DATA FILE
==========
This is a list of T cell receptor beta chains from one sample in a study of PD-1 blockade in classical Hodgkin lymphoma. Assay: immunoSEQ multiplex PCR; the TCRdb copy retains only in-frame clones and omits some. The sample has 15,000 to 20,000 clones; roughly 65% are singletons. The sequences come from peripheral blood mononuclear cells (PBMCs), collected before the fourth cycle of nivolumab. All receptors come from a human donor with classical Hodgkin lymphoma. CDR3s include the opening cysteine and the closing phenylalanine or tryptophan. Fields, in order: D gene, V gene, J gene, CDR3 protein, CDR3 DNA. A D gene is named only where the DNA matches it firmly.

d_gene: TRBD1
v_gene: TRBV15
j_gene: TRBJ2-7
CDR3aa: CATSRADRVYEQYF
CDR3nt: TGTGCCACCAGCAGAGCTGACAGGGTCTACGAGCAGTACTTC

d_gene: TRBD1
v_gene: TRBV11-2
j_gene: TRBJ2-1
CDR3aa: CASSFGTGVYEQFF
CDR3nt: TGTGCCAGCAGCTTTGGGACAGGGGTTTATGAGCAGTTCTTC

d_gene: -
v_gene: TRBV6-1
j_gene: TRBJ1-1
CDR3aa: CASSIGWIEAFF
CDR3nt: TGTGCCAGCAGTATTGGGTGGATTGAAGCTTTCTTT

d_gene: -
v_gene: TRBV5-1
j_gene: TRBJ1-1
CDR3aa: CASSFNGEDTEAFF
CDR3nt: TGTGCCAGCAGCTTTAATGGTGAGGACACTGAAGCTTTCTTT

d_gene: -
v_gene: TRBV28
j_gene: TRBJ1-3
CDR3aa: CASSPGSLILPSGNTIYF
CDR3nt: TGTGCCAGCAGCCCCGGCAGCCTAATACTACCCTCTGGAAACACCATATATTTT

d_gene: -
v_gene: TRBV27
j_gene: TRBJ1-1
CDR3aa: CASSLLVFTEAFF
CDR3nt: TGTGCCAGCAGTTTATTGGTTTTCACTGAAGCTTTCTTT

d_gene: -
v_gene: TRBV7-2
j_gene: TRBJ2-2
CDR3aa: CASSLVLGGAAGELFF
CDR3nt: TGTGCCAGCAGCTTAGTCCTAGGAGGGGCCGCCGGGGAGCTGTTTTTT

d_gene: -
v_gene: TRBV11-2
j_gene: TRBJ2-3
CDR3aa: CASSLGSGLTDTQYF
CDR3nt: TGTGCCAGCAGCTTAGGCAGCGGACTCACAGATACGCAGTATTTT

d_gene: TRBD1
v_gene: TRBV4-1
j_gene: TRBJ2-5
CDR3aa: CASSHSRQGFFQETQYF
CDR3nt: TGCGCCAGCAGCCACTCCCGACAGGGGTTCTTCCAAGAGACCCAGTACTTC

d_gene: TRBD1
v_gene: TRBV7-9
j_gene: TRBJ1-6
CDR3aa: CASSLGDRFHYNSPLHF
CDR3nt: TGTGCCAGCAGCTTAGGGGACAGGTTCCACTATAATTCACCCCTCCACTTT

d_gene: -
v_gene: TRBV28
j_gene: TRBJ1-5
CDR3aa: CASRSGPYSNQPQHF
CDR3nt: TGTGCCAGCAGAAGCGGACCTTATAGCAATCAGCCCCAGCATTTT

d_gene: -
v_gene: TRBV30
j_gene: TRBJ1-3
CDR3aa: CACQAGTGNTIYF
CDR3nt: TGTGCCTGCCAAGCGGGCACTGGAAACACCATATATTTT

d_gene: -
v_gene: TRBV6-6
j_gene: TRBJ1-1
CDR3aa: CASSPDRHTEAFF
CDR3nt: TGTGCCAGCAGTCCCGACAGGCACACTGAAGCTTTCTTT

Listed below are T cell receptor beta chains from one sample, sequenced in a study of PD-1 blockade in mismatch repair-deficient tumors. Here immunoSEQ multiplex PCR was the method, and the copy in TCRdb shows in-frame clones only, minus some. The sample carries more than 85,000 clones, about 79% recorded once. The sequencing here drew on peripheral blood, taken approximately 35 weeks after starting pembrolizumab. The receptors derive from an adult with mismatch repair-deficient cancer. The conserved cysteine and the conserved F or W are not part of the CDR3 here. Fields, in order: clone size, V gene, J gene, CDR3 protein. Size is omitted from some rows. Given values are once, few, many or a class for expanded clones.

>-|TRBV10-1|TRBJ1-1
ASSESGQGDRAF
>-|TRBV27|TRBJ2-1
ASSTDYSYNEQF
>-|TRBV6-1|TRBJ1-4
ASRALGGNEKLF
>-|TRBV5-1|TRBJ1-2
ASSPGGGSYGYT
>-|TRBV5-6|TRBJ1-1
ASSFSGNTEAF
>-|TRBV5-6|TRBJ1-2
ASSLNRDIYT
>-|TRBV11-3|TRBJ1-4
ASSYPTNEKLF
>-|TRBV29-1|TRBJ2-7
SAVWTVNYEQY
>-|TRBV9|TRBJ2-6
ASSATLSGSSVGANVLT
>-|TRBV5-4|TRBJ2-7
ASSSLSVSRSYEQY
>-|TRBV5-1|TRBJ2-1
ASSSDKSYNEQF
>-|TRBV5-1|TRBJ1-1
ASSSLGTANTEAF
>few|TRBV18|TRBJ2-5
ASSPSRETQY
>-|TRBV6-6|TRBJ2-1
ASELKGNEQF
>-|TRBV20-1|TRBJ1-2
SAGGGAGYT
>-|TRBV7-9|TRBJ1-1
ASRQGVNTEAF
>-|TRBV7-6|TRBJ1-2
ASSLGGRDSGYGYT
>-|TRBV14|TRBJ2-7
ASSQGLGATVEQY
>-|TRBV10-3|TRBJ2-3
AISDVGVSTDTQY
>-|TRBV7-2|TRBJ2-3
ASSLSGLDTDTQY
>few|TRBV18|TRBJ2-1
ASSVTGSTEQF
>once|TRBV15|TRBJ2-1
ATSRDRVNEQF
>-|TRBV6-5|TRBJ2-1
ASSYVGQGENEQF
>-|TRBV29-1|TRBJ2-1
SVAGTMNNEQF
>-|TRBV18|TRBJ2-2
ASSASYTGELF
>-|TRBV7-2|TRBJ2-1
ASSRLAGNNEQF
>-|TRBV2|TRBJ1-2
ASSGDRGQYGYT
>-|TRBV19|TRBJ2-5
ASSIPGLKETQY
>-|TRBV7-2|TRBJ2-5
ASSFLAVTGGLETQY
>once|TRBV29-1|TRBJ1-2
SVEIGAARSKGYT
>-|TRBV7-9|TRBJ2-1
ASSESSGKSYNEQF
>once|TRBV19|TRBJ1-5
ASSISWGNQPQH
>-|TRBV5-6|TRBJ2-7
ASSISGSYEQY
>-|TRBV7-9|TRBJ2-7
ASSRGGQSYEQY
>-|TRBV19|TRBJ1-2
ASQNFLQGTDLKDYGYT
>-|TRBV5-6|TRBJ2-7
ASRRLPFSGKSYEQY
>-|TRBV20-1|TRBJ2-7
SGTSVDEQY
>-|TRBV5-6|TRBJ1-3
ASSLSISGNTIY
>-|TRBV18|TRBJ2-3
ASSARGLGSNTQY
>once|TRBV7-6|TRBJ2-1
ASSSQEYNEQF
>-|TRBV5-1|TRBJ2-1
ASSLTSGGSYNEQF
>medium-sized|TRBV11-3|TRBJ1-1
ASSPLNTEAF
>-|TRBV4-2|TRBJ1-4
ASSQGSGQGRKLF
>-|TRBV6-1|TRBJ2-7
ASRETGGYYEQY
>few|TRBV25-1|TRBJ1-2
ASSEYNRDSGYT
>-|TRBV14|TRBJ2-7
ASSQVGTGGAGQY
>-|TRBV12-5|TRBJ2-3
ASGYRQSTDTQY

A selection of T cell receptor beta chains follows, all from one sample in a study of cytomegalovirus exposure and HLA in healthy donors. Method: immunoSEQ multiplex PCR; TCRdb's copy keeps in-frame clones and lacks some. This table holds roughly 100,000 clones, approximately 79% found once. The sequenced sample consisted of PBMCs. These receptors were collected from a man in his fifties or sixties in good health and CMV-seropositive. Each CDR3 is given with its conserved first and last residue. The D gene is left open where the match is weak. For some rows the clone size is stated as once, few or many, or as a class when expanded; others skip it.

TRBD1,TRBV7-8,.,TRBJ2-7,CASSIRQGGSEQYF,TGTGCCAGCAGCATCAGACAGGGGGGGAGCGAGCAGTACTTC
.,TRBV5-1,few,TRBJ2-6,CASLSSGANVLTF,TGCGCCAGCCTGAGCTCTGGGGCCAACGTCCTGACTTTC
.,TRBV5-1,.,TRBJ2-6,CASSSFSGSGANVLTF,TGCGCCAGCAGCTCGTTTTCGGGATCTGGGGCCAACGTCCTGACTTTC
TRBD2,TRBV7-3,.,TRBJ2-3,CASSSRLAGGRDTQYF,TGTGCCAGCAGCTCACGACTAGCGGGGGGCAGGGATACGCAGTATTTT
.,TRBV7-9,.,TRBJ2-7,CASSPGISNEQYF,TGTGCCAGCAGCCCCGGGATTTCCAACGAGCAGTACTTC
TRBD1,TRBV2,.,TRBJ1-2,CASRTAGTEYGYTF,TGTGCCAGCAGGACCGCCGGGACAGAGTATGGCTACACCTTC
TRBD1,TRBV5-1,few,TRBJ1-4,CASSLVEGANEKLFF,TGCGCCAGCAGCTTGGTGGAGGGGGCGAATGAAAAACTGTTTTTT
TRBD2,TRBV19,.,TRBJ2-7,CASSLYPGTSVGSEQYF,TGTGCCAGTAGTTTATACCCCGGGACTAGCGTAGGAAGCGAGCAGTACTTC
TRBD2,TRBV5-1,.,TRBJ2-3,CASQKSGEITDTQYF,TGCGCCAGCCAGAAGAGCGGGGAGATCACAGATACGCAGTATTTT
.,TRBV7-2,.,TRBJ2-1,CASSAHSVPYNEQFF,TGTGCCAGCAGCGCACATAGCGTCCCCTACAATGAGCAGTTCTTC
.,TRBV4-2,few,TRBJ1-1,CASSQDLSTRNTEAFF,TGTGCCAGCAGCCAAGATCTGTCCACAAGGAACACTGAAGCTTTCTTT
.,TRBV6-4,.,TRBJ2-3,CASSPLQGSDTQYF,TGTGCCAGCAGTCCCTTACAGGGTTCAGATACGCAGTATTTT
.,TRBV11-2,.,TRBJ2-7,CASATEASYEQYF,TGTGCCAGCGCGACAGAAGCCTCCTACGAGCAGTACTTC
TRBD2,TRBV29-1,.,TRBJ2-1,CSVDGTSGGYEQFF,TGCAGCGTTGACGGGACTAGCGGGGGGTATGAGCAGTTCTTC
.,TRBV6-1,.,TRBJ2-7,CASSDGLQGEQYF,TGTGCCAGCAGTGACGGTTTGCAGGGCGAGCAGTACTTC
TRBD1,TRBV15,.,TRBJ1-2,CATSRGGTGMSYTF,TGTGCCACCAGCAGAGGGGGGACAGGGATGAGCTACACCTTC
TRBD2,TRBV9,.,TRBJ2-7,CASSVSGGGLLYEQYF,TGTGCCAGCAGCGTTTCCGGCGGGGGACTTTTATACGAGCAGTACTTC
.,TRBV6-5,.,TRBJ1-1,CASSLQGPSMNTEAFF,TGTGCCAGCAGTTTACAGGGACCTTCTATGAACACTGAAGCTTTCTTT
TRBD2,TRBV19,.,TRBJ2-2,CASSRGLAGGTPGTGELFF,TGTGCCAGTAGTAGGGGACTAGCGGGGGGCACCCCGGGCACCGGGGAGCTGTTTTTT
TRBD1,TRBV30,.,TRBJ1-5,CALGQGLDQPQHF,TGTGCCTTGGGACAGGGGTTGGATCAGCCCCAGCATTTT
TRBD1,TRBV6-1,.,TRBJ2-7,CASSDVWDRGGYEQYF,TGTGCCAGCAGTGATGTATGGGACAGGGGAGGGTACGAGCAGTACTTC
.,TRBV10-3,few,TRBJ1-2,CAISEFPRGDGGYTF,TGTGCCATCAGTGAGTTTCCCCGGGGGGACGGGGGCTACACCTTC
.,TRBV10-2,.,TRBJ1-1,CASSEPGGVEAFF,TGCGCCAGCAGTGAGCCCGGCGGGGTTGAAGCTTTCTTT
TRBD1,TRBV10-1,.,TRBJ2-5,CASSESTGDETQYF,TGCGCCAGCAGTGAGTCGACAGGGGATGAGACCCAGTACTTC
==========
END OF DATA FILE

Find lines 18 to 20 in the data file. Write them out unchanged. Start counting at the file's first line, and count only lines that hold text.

v_gene: TRBV5-1
j_gene: TRBJ1-1
CDR3aa: CASSFNGEDTEAFF